Julia Henry

This November, the Yale fencing team signed Haibin Wang, a two-time Olympic silver medalist and former head coach of China’s national team, to a three-year contract as an assistant coach.

After coaching foilist Lei Sheng to a gold medal at the 2012 London Olympics, Wang is now working closely with Yale’s foil and epee fencers. Wang’s hiring was made possible after a $3 million donation from former Yale fencing captain Carl Knobloch ’51, who passed away on Nov. 22, established a new endowed assistant coach position for the men’s and women’s teams.

“[Wang is] very well-known and a good coach, and he’s been representing China,” head coach Henry Harutunian said. “I admire him because he holds himself with respect.”

Wang is one of 152 members of the International Fencing Federation’s Hall of Fame and is also part of the federation’s 11-member coaches council. With his addition to the Yale staff, the Bulldog fencing program now boasts three coaches with Olympic pedigrees. Harutunian coached the United States Olympic team in 1984, and assistant coach Galya Pundyk was a member of the gold-medal-winning 2008 Ukrainian women’s sabre team.

With Wang coaching foil and epee and Pundyk coaching sabre, Yale’s fencers are receiving more individual attention to supplement the guidance of Harutunian, who has coached the team since 1970. According to Wei-Tai Kwok ’85, a former Yale fencing captain currently serving on the Yale Fencing Association board, Harutunian previously single-handedly coached all three weapons for both the men’s and women’s teams, repair equipment and maintain the team’s facilities for several decades.

Over the last few months, Wang has led the team in daily footwork drills and improved the team’s conditioning and agility. Foilist Ella Belina ’18 said Wang has helped her make incremental improvements to her technique.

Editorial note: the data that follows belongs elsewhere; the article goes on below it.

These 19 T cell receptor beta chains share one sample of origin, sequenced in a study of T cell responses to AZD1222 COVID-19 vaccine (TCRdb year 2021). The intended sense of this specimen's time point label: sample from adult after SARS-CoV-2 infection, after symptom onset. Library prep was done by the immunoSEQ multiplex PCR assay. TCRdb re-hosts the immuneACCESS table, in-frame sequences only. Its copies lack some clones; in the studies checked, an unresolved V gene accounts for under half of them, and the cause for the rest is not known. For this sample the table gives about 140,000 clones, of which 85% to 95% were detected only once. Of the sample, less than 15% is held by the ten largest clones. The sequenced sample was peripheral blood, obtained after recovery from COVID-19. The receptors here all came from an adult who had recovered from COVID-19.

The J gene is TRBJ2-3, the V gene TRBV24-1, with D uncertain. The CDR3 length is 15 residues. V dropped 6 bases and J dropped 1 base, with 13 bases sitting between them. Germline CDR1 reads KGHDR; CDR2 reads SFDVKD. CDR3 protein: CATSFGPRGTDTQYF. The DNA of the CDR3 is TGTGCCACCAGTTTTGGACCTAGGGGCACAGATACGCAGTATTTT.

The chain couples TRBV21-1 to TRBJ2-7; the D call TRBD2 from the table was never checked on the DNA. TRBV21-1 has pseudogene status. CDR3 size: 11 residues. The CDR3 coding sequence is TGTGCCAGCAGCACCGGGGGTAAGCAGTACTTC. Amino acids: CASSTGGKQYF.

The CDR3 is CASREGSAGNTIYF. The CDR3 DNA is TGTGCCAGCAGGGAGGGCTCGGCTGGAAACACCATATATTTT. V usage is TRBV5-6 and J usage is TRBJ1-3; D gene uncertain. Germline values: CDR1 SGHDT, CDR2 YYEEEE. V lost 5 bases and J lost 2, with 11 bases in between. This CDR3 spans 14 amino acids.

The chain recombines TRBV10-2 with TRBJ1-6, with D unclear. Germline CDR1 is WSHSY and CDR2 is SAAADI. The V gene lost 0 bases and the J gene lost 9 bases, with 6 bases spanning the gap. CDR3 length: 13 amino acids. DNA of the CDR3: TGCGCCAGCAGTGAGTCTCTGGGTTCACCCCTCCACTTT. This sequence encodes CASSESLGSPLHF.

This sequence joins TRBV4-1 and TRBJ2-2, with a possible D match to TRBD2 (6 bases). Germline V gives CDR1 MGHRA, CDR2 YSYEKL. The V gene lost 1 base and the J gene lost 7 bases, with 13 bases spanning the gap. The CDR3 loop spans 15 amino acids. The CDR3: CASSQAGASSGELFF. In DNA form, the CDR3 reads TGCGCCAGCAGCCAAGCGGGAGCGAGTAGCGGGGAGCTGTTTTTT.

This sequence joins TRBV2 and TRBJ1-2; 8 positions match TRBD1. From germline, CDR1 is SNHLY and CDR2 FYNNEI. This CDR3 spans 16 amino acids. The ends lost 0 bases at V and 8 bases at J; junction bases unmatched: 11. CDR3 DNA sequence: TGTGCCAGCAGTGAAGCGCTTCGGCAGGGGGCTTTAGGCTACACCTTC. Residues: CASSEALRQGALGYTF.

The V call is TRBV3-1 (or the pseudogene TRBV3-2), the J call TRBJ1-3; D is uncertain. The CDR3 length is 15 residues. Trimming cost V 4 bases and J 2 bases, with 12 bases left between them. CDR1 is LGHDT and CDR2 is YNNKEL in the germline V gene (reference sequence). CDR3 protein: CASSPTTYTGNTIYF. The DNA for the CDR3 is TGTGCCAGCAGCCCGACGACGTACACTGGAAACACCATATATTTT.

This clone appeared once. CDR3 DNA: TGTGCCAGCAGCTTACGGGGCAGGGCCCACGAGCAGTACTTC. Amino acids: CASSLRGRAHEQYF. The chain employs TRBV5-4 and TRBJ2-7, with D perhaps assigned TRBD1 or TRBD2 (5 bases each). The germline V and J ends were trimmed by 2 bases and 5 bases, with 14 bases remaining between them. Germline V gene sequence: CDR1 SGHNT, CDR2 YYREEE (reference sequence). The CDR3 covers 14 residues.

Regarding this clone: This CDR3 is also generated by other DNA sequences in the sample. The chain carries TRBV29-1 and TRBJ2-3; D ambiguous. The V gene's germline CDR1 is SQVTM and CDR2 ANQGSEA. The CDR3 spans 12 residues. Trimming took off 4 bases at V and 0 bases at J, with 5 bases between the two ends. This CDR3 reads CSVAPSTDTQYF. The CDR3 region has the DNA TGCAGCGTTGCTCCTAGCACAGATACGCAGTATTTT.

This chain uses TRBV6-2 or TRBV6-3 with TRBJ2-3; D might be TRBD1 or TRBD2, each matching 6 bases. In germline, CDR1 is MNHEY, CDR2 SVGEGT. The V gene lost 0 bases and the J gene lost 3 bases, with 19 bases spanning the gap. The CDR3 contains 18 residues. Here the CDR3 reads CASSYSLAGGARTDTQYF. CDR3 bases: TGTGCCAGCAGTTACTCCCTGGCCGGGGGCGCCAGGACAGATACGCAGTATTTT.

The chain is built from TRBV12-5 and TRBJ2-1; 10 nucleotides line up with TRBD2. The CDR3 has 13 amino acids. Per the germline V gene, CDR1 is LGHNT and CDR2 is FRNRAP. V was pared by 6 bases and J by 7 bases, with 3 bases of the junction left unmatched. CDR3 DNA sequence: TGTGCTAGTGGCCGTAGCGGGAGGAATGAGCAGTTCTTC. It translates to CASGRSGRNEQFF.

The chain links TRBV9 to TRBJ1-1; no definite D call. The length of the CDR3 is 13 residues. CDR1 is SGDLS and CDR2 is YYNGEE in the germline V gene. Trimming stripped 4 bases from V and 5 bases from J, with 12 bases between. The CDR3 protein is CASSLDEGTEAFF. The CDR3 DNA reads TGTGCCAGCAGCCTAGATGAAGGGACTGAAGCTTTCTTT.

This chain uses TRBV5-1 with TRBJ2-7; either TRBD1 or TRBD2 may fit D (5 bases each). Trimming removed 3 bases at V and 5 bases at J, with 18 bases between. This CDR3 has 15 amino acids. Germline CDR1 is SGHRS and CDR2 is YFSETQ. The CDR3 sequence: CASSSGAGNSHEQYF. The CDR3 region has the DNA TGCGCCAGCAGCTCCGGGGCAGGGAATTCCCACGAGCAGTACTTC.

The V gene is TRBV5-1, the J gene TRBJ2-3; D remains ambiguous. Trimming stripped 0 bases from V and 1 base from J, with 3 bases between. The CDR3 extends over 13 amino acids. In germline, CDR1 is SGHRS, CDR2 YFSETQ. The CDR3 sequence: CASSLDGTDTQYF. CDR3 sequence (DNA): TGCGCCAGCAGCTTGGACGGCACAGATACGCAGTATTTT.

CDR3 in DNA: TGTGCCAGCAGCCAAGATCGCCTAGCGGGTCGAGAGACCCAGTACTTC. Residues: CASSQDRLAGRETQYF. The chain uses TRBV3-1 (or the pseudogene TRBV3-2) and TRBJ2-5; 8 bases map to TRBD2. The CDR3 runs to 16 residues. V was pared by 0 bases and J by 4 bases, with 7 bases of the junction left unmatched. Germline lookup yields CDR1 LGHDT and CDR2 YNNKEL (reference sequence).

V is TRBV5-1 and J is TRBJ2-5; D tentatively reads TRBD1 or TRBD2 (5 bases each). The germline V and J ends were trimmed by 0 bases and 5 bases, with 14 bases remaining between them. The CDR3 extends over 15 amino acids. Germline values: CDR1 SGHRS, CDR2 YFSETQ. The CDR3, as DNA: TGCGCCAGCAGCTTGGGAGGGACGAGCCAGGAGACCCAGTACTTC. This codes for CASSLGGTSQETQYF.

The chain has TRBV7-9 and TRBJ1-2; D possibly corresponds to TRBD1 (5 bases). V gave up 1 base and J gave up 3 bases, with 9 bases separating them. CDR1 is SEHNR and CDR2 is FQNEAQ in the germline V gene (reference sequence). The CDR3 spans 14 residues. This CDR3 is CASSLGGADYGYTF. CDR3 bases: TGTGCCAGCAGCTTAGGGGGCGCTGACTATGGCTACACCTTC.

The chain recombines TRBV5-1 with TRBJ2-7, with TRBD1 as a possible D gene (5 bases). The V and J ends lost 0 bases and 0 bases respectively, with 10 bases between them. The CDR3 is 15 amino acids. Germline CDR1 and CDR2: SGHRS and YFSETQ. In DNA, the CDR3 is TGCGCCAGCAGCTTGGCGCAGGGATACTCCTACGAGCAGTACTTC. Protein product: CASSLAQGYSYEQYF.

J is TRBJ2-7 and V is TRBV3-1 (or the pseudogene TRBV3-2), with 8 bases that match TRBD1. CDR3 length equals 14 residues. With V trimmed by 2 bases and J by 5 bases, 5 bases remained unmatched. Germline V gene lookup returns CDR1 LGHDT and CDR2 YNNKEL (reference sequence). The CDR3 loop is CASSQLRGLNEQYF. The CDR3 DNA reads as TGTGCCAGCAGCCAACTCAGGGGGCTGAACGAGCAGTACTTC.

“He gives a lot of constructive criticism and helps us to break down our larger goals,” she said. “For instance, he’s been helping me get a more powerful lunge, and breaking that into smaller and more-achievable steps.”

Wang joined the Chinese national team in 1990 and fenced in the 1992, 1996, 2000 and 2004 Olympics, capturing silver medals in team men’s foil fencing in Sydney and Athens. Following the end of his competitive career, Wang assumed the role of head coach and led the Chinese national foil team to appearances at the 2008 and 2012 Olympics as well as back-to-back world championship victories in 2010 and 2011.

Wang first came to Yale in 2014 when his wife, Yan Wang, was a visiting scholar in psychiatry at  the School of Medicine. While in New Haven, he met Harutunian and was introduced to the fencing team. Wang quickly became involved with the program, volunteering his time to help coach and guide the athletes for a season.

“I was very positive about Haibin the very first time around,” Harutunian said. “He told me he wanted to volunteer and he could’ve chosen to spend time relaxing, but he came consistently to practice every time.”

Without a work visa, however, Wang was unable to officially become a part of Yale’s staff and returned to China for the better part of 2016. While back in his home country, Wang worked with Kwok and the Yale administration to obtain a green card. Finally, this past November, Wang was granted permanent residence in the United States and was added to the Bulldogs’ coaching staff.

“I think it’s an incredible stroke of good fortune for Yale students to have Haibin Wang make his new home at Payne Whitney Gym,” Kwok said. “I expect he’ll be able to offer Yale fencers insights into the very latest mental, physical, technical and tactical approaches of today’s top fencers.”

Harutunian also stressed the need to give Wang time to build the program to match his vision, and see where the team and its athletes are in two to three years. While the new coach has spent a lot of time guiding professional fencers, teaching college athletes presents a new challenge for him. Though the fundamentals of fencing remain the same, Wang said he has had learn to communicate with students and adjust to different techniques and rules as a college coach.

“This year, I want to start building steps for the future and help the students,” Wang said. “I hope that a couple years will be good enough to create some big steps, but I would love to be here for the long run.”

The women’s fencing team has not won an Ivy League championship since 2002, while the men’s drought extends back to 1996.